In school I was taught abstinence only; in church I learned about Our Whole Lives.
Growing up Unitarian Universalist in a conservative suburb in Virginia, I learned two sets of radically conflicting sexuality values simultaneously during the volatile time of puberty.
At age 14, I spent my weekdays receiving “abstinence-only” education in a public school. The tendency of these traditional curricula is to rely on closed-minded lessons full of fear tactics that “teach” about the dangers of sex and urge abstinence while ignoring the plethora of other sexuality issues affecting teens. Our lessons contained no discussion of abortion, gender or sexual identity, or use of contraception, let alone healthy relationships, self-care, sexual violence, or sex positivity, denying us accurate information on our own sexual health in the futile hope that this would prevent our inevitable sexual activity. These lessons posed a real threat to my budding sexuality.
Thankfully, on Sundays I became a student of Our Whole Lives at my Unitarian Universalist congregation. Our Whole Lives—OWL for short—provides a comprehensive, interactive, and shameless look at sexuality with a curriculum adaptable for kindergarteners to adults. OWL is designed to help participants make informed and responsible decisions about their sexual health and behavior by equipping students with accurate yet age-appropriate information on human development, relationships, society, culture, sexual behavior, and health. With a holistic view of sexuality as spiritual, emotional, and social, instead of just physical, OWL empowers students above and beyond simply helping them to prevent pregnancy and sexually transmitted infections.
Thus every Sunday morning for one full school year, I received an unparalleled sexuality education. As a teen, I felt awkward at times, but the class was inclusive, interactive, and eventually even fun. In one of the first workshops of the class, titled “The Language of Sexuality,” my class tossed a ball around and each time someone caught it they had to say a word (slang, slur, curse, or otherwise) associated with sex until we could not think of any more. After our uncontrollable giggles died down we discussed the connotations of the words, many of which were gender-biased insults, and agreed on the terms we found respectful to use in our class setting.
Immersed in such an unusual situation, our class quickly became extraordinarily close. Though my gender-mixed class began the year relying heavily on the anonymity of submitting any questions we had on note cards in a “question box,” we quickly stopped using them altogether and offered our own advice to classmates instead of waiting shyly for our OWL facilitators to answer. There was a level of trust within my OWL class that I have never experienced anywhere else and doubt I ever will.
After the basics, “Anatomy and Physiology” and “Concerns about Puberty,” we moved on to more “controversial” topics such as “Gender Expression, Roles, and Stereotypes.” During our “Gender Identity” workshop, we learned the difference between biological sex, gender identity, gender expression, and sexual orientation. The following week a transgender guest speaker shared her experiences with us. We also had guest speakers for the workshop on “Sexuality and Disability” and speakers from Planned Parenthood for our workshop on STIs and unplanned pregnancy. During one memorable workshop on “Contraception and Safer Sex” we learned how to put condoms on bananas and debunked condom myths by stretching them to their limit. I was shocked when I arrived at college to find many of my dorm-mates had no idea how to put a condom on properly, something OWL taught me to do years before I ever considered having sex.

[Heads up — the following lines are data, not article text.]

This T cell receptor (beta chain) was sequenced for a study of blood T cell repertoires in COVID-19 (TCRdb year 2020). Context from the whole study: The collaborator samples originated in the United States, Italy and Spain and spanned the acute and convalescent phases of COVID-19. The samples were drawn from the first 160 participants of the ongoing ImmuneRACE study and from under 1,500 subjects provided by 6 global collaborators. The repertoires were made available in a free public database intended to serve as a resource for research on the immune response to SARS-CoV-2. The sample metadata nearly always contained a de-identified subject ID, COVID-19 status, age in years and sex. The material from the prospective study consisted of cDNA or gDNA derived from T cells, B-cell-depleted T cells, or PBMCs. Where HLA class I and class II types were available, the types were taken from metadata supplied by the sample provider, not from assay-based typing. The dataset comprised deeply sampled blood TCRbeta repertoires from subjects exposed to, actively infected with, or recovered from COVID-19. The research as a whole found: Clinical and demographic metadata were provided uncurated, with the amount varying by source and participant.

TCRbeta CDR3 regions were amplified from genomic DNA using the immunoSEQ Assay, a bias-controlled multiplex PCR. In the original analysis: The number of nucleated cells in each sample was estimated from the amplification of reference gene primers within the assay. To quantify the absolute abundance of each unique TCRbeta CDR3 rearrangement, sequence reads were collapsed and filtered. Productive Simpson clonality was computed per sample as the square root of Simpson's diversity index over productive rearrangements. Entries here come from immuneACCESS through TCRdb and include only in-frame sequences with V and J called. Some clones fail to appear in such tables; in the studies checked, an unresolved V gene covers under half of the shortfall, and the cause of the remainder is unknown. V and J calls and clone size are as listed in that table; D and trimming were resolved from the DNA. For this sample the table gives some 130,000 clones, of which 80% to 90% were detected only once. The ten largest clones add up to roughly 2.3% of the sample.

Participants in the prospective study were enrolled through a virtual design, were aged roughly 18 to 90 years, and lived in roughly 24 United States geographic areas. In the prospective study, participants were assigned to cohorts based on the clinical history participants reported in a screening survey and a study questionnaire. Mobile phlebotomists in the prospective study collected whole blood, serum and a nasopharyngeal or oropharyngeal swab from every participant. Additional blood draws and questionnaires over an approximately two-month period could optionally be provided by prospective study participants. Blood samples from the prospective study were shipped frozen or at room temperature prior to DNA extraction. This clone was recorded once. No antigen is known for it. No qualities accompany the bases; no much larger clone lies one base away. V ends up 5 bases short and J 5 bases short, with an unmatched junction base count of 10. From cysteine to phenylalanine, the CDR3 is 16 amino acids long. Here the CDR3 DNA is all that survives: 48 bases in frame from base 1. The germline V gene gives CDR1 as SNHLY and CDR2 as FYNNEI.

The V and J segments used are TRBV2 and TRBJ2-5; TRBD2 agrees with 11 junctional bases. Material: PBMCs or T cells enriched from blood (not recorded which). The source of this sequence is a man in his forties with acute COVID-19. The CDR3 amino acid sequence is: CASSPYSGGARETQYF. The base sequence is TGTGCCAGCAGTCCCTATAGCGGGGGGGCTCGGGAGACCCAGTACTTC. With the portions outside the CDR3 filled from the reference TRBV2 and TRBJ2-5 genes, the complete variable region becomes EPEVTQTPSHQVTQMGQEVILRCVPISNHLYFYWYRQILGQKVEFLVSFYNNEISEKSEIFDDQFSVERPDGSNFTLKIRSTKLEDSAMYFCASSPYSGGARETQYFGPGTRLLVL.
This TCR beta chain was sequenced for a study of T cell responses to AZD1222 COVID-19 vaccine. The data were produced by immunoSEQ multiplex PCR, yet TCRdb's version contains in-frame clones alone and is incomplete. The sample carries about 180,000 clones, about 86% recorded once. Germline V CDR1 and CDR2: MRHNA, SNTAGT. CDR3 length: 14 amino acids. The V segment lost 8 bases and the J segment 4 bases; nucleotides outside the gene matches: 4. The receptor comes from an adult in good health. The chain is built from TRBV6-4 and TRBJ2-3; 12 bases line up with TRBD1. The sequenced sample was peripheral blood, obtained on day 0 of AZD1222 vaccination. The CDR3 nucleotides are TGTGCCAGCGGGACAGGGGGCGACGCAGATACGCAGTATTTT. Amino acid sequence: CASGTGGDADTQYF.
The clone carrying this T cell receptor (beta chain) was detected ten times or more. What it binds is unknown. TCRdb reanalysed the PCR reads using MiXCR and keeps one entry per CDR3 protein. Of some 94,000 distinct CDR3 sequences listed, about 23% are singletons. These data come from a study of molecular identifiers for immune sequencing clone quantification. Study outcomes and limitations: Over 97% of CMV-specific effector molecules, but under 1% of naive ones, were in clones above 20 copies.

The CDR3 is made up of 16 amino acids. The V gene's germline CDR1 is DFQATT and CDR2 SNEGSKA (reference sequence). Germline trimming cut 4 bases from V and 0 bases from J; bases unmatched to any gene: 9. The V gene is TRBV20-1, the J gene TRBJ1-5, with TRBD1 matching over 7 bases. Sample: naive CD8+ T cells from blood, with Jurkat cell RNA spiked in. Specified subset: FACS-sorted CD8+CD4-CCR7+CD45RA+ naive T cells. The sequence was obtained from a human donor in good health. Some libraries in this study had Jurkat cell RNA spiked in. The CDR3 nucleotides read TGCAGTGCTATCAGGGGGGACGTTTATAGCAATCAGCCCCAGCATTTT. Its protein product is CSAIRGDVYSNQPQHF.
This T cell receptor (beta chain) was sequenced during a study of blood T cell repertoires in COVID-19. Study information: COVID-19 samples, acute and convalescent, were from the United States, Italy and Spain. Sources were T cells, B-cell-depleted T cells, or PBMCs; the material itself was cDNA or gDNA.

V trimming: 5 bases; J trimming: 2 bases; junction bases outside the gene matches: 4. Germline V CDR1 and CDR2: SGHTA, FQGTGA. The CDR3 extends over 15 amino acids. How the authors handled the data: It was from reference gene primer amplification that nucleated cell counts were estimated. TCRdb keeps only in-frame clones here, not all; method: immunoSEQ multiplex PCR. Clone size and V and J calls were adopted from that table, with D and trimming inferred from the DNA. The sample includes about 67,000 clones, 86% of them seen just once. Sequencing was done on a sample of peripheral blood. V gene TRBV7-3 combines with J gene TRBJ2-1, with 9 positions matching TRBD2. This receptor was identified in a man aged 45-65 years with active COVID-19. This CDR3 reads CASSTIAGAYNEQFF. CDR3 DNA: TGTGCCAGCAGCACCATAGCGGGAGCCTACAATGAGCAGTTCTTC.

Unitarian Universalism, to me, has always been about empowering its believers to search for their own truth, and OWL was no different. Our instructors openly declared that sex could become a positive and life-enhancing experience when in a consensual, non-exploitive, mutually pleasurable, safe, respectful, and developmentally appropriate setting based on shared expectations. But after endowing us with accurate information they stepped back to let us come to our own conclusions about what was right for us as individuals, treating us as young adults before I even thought of myself as one. OWL helped me to form and question my own values in a safe environment without judgment because it addressed sexuality not as a series of unmentionable behaviors but as an integral piece of the human puzzle.
Between my church and school educations, I experienced the best and worst of sex ed in the United States at a vital time in my life. Looking back, I wish that my school peers had been given the chance to experience the incredible, foundational program that is OWL, and I encourage UU parents to give their kids the same opportunity mine gave me. Like sexuality itself, OWL is something that will always be with me.
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Savannah Hemmig is a freelance writer, filmmaker, and blogger, raised in the UU Congregation of Fairfax, Virginia, who attends the University of Southern California. Her writing has appeared online at Thought Catalog, xoJane, and Femsplain.
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